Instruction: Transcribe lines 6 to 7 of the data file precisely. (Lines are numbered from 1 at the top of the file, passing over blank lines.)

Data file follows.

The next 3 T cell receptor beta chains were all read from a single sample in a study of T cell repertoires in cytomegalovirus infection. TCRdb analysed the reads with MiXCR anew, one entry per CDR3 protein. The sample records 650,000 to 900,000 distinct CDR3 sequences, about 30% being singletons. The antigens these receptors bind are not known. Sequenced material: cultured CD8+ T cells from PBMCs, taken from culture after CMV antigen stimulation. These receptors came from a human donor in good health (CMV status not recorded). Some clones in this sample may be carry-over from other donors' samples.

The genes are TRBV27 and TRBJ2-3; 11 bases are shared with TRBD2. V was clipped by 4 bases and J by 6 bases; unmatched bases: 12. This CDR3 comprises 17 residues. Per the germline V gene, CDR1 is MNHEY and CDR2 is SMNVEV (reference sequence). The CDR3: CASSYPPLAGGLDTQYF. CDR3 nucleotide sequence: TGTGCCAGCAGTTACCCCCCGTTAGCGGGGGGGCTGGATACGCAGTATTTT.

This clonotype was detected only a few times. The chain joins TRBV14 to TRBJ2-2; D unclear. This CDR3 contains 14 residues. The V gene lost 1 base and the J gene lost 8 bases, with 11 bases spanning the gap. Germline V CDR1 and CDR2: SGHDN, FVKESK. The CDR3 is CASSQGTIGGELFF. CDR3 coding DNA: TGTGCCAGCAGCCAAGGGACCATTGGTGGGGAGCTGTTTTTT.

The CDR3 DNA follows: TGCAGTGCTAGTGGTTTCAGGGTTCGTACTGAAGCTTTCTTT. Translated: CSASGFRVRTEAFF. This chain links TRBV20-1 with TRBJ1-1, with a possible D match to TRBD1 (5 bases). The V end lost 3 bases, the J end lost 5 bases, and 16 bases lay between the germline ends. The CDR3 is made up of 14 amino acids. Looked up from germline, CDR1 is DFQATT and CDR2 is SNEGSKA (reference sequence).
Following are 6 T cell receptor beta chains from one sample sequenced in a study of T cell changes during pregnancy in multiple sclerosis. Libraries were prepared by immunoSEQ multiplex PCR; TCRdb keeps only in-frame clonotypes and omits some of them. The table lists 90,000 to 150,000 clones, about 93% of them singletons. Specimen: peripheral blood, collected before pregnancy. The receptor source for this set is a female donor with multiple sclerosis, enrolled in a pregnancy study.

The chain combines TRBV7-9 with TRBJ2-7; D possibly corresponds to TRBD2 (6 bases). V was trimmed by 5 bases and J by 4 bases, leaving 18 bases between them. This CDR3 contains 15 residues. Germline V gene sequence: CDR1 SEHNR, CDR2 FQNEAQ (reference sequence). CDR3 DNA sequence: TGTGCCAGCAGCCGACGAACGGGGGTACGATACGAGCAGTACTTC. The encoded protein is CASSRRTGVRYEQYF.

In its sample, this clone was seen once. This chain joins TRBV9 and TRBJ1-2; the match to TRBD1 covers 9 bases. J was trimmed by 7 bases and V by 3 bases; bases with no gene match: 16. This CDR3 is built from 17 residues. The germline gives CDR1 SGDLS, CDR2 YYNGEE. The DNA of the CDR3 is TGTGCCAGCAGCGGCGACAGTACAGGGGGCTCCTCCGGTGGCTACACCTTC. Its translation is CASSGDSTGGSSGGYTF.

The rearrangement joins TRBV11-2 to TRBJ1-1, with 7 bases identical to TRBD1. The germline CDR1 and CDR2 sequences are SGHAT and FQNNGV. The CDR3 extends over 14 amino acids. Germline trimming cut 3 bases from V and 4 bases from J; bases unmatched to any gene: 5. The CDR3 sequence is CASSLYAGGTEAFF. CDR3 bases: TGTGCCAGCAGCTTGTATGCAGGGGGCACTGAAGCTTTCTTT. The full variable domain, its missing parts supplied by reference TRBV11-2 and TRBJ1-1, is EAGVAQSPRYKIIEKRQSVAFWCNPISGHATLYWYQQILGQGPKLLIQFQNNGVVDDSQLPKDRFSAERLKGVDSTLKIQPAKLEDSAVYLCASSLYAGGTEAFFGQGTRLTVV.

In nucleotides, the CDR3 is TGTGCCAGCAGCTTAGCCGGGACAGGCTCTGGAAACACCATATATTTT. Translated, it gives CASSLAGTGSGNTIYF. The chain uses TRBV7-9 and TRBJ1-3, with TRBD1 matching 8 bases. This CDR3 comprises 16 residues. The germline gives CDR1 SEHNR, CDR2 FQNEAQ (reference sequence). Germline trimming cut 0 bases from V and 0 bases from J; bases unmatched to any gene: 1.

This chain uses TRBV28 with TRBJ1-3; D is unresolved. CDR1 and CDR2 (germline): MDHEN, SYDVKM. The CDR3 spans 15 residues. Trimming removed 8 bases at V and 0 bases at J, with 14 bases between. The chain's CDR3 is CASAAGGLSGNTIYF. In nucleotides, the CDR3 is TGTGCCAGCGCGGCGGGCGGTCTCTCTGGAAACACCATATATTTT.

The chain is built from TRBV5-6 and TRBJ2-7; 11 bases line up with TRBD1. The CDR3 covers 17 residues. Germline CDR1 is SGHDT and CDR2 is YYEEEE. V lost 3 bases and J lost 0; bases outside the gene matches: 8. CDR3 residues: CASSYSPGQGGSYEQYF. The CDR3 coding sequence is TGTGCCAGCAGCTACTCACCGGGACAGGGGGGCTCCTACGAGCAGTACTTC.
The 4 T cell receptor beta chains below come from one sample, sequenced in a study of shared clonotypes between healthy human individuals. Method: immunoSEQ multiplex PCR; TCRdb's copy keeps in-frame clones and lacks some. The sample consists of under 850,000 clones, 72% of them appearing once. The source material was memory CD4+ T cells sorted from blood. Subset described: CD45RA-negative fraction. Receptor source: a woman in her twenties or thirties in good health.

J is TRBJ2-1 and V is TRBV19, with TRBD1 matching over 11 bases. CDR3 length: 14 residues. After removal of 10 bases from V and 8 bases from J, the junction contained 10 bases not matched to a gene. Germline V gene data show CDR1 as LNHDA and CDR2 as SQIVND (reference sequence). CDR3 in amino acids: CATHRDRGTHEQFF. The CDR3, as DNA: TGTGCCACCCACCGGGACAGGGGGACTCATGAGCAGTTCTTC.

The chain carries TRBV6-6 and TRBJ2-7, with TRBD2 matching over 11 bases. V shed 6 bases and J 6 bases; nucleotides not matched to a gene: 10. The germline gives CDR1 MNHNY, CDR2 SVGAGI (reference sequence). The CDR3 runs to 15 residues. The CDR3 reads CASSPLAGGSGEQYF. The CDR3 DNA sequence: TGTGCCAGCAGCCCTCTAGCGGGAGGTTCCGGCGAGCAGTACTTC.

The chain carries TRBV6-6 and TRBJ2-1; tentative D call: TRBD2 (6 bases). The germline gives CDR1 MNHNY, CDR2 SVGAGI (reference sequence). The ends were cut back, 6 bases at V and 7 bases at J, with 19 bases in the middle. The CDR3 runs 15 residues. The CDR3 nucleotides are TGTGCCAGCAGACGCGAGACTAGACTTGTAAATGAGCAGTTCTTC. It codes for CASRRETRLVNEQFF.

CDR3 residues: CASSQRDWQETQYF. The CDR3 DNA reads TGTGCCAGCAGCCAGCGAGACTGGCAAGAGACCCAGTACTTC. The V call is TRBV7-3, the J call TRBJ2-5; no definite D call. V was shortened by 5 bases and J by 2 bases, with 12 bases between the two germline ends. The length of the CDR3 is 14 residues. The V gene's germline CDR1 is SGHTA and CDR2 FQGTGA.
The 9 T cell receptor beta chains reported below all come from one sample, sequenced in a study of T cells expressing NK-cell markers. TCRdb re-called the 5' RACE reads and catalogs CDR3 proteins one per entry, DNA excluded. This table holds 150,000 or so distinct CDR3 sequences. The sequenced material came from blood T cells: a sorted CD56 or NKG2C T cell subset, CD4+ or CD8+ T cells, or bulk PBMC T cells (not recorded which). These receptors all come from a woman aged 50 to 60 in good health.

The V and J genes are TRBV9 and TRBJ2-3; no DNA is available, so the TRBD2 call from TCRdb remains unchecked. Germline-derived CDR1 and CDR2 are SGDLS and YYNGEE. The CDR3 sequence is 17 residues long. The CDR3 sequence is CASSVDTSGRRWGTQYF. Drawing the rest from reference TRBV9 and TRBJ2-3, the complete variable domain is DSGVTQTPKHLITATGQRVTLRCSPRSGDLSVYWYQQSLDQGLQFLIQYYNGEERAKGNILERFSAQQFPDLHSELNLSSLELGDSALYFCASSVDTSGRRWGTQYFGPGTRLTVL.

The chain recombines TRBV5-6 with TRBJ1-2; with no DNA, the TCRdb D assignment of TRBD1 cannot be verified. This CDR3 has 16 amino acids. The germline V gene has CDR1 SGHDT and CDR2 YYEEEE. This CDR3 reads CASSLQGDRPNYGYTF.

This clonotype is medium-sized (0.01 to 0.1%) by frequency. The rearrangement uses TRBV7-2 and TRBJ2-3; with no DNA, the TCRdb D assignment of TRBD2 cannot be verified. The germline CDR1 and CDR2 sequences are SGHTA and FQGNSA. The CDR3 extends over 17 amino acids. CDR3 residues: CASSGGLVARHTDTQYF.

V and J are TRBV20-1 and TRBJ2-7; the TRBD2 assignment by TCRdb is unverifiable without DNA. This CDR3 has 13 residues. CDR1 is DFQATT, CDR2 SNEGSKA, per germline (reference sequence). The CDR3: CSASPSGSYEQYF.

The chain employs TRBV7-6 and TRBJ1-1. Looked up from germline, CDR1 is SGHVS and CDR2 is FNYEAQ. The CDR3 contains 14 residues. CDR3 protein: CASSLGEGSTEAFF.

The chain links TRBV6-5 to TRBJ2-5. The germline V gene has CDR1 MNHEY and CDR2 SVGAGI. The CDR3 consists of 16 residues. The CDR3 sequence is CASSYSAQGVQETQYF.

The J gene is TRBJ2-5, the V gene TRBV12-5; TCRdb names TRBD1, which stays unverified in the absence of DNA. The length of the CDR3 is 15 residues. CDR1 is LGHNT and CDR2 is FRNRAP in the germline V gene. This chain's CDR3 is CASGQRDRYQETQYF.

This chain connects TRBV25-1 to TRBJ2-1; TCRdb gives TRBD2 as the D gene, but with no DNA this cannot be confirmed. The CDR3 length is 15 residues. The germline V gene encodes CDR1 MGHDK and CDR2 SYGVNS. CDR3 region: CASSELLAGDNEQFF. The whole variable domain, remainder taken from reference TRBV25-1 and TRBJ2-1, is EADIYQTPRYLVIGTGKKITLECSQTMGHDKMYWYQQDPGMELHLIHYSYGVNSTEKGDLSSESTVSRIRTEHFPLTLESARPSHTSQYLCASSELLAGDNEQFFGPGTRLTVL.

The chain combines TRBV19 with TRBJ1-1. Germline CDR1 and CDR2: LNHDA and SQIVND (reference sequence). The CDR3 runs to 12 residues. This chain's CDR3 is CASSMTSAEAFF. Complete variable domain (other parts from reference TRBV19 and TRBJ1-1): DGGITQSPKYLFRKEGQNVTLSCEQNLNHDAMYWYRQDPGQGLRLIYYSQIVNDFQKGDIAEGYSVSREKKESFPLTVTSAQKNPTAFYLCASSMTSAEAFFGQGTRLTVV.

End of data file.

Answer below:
The chain combines TRBV7-9 with TRBJ2-7; D possibly corresponds to TRBD2 (6 bases). V was trimmed by 5 bases and J by 4 bases, leaving 18 bases between them. This CDR3 contains 15 residues. Germline V gene sequence: CDR1 SEHNR, CDR2 FQNEAQ (reference sequence). CDR3 DNA sequence: TGTGCCAGCAGCCGACGAACGGGGGTACGATACGAGCAGTACTTC. The encoded protein is CASSRRTGVRYEQYF.

In its sample, this clone was seen once. This chain joins TRBV9 and TRBJ1-2; the match to TRBD1 covers 9 bases. J was trimmed by 7 bases and V by 3 bases; bases with no gene match: 16. This CDR3 is built from 17 residues. The germline gives CDR1 SGDLS, CDR2 YYNGEE. The DNA of the CDR3 is TGTGCCAGCAGCGGCGACAGTACAGGGGGCTCCTCCGGTGGCTACACCTTC. Its translation is CASSGDSTGGSSGGYTF.